With the Trump administration moves to enact strict limits on immigration, family law and immigration attorneys are helping undocumented immigrants put contingency plans in place in the event a parent gets picked up by federal authorities.
“There has been a change in the Trump administration that is fundamental to what’s going on with immigrant families,” said immigration attorney Jonathan Greene on a recent webinar on family contingency planning. “The key issue is the priorities have changed for ICE (Immigration and Customs Enforcement).”
Immigration officials in the Obama administration did not prioritize undocumented family members, Greene added during the webinar, hosted by the Catholic Legal Immigration Network Inc.
“All of that has changed,” he said.
One large concern among immigrants – which in many cases is a misconception –is that they may face removal or deportation for using the court system.
“I get calls every week from clients who are terrified of going to the courts,” said Daniella Pozzo, a family law and immigration attorney with the Tahirih Justice Center, a nonprofit that works with immigrant women and children who are victims of gender-based violence.
The primary concern undocumented immigrants express to attorneys and organizations is what will happen to their children if the parents get picked up by authorities.
There are several informal steps people can take to prepare, Pozzo said, such as writing down a childcare plan that includes the children’s names, birthdays, food allergies and blood type. The plan should also include names of people they trust, she said.
The next step is to go to an immigration attorney to discuss options. Some people may be entitled to immigration relief by way of the U visa, which can be granted to a person who was a victim of a crime and cooperated with authorities, or who is a battered spouse of a lawful U.S. resident, Pozzo said.
For Cate Hulm, who focuses on unaccompanied children at the Pro Bono Resource Center of Maryland Inc., concerns about families of undocumented immigrants had been on her radar long before the Trump administration took office or issued executive orders.
“In the nonprofit world, we already were in crisis mode,” Hulm said. “I do think that the executive orders certainly did make people who are not involved in immigration law day in and day out become more motivated to learn more about the day in and day out about immigration law,” Hulm said.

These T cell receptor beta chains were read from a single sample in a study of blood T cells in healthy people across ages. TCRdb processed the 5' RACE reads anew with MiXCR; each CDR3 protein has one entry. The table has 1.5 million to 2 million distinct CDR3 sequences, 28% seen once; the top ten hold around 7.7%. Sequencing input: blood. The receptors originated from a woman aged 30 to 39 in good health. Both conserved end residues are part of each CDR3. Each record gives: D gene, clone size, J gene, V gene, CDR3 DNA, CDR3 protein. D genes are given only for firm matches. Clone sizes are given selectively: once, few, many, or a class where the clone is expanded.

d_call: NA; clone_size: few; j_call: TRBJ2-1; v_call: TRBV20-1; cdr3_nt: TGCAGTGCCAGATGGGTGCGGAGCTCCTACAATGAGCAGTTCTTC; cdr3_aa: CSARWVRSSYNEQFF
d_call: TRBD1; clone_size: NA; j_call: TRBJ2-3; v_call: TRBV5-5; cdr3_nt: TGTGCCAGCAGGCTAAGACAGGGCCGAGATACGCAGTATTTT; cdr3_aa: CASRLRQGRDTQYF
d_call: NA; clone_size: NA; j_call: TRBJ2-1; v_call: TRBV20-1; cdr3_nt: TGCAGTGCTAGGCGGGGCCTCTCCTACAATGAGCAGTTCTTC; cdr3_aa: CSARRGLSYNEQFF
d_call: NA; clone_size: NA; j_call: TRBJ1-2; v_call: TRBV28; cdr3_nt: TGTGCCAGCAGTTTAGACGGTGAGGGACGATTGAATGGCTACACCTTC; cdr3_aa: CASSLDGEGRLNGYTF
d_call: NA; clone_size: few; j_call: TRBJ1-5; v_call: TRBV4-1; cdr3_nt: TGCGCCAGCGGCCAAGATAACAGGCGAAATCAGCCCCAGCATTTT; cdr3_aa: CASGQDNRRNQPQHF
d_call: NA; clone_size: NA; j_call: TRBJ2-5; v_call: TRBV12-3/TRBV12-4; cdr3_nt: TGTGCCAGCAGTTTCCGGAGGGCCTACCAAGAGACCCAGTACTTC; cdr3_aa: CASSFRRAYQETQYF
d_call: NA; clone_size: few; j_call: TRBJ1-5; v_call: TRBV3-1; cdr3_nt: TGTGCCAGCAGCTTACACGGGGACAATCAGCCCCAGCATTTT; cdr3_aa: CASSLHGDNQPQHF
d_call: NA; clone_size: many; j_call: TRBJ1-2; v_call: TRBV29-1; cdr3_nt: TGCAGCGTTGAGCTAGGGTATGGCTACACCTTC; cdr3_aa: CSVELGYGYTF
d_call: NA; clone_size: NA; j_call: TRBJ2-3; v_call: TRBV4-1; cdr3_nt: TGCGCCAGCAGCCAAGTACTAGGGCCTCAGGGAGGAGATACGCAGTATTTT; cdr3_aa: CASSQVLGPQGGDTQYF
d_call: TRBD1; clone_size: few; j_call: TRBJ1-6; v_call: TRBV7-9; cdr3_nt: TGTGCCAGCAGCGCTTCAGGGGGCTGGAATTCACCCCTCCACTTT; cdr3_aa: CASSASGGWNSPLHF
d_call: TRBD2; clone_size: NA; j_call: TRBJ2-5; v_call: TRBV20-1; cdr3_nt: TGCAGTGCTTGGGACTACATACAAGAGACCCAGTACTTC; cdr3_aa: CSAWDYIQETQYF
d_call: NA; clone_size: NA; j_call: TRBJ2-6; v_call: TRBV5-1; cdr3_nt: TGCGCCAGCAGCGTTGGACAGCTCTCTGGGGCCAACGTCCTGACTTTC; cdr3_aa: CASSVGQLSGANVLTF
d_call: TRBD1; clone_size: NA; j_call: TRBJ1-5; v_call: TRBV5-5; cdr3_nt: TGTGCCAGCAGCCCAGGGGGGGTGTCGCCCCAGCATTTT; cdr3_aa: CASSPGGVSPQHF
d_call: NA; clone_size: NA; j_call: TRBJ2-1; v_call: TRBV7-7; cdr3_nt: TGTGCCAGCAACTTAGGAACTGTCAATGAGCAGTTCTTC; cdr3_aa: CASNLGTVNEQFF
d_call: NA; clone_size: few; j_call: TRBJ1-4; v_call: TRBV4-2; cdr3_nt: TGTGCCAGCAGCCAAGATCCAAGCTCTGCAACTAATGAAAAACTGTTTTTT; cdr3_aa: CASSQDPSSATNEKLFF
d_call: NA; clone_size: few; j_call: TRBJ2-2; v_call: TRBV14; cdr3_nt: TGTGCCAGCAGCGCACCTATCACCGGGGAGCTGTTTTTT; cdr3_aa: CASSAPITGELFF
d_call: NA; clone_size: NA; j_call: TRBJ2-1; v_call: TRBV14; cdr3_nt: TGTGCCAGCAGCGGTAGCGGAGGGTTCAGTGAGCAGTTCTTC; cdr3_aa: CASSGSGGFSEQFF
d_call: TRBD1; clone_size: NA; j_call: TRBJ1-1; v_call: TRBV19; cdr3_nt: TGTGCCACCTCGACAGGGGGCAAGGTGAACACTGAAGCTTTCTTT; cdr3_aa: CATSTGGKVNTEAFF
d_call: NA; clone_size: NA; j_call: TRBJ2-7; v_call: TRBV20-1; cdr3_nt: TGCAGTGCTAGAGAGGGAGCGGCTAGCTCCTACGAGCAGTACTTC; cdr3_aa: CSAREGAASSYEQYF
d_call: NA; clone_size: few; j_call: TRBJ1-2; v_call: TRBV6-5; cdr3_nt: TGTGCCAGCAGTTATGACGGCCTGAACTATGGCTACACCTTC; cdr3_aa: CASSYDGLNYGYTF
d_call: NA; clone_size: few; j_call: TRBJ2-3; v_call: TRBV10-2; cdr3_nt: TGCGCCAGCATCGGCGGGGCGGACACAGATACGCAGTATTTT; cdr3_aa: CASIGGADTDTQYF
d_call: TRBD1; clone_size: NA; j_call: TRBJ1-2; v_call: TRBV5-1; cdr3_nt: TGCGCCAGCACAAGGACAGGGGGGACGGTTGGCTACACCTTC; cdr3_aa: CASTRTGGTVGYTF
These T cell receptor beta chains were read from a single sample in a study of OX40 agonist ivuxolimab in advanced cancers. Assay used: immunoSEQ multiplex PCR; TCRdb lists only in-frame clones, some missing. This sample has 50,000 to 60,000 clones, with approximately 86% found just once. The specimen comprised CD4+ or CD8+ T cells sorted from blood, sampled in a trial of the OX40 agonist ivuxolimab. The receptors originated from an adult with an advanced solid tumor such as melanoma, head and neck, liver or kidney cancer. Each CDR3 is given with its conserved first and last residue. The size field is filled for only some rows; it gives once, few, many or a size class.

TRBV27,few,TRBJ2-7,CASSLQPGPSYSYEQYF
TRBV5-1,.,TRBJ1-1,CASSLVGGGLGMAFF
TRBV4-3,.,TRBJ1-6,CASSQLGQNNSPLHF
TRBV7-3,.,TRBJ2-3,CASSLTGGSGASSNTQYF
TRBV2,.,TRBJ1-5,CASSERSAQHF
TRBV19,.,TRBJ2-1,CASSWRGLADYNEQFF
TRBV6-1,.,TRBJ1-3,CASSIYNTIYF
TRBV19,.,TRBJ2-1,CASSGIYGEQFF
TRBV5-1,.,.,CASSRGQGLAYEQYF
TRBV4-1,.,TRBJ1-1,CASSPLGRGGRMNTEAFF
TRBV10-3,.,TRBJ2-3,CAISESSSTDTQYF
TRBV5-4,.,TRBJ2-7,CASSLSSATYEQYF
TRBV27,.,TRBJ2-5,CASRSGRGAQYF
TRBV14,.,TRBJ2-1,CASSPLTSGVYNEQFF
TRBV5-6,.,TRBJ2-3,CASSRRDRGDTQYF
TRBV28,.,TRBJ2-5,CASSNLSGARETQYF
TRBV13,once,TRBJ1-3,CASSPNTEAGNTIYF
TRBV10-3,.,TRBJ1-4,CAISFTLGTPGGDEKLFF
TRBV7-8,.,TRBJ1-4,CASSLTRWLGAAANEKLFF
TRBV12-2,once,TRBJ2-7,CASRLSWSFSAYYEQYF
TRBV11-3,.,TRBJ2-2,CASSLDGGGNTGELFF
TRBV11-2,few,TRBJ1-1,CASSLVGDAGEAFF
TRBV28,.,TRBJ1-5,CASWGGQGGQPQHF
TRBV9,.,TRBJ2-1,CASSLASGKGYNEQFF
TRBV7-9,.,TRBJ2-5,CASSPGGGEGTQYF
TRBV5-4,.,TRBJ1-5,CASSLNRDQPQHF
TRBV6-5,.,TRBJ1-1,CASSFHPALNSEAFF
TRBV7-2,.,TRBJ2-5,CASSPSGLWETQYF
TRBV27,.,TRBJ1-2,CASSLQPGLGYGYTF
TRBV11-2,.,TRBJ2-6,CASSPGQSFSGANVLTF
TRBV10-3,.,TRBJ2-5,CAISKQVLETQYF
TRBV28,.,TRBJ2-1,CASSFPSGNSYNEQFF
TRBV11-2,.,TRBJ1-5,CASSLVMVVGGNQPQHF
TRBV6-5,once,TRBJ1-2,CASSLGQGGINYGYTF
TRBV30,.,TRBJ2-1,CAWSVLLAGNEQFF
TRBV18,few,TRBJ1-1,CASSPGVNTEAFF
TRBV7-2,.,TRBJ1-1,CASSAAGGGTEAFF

For an area of law that is very complex and has growing demand, this a good sign.
To educate undocumented immigrants about their options, the Pro Bono Resource Center is putting together a one-page primer on family preparedness and contingency planning.
“When it comes to family law, there aren’t a lot of immigration experts,” said Michelle Mendez, an attorney with CLINIC, whose recent family contingency webinar was aimed at attorneys, social workers, teachers and anyone else who is interested in helping undocumented immigrants.
One issue that comes up with family contingency planning is at the nexus of both immigration and family law: assigning guardianship.
“We encourage parents to do this now, because we don’t know when it’s (removal or deportation) going to happen,” Pozzo said.
Parents have to balance assigning a trusted adult to make decisions for their children with not giving up their parental rights in the event that they return to the U.S. Among the more serious options include custody, which is a long and sensitive process, and kinship care, which is reserved for blood relatives and more formal than a verbal agreement, Pozzo said.
As demand grows, the Tahirih Center is looking for pro bono attorneys, who serve as co-counsel on cases from start to finish.
Whether an immigrant has an attorney can have a drastic impact on whether an he or she is granted asylum. In 2016, 90 percent of asylum requests were denied in cases where the asylum-seeker did not have an attorney, according to the Transactional Records Access Clearinghouse Immigration Project, a data gathering service based out of Syracuse University. Conversely, 50 percent of asylum requests were denied when the seeker had representation, according to TRAC.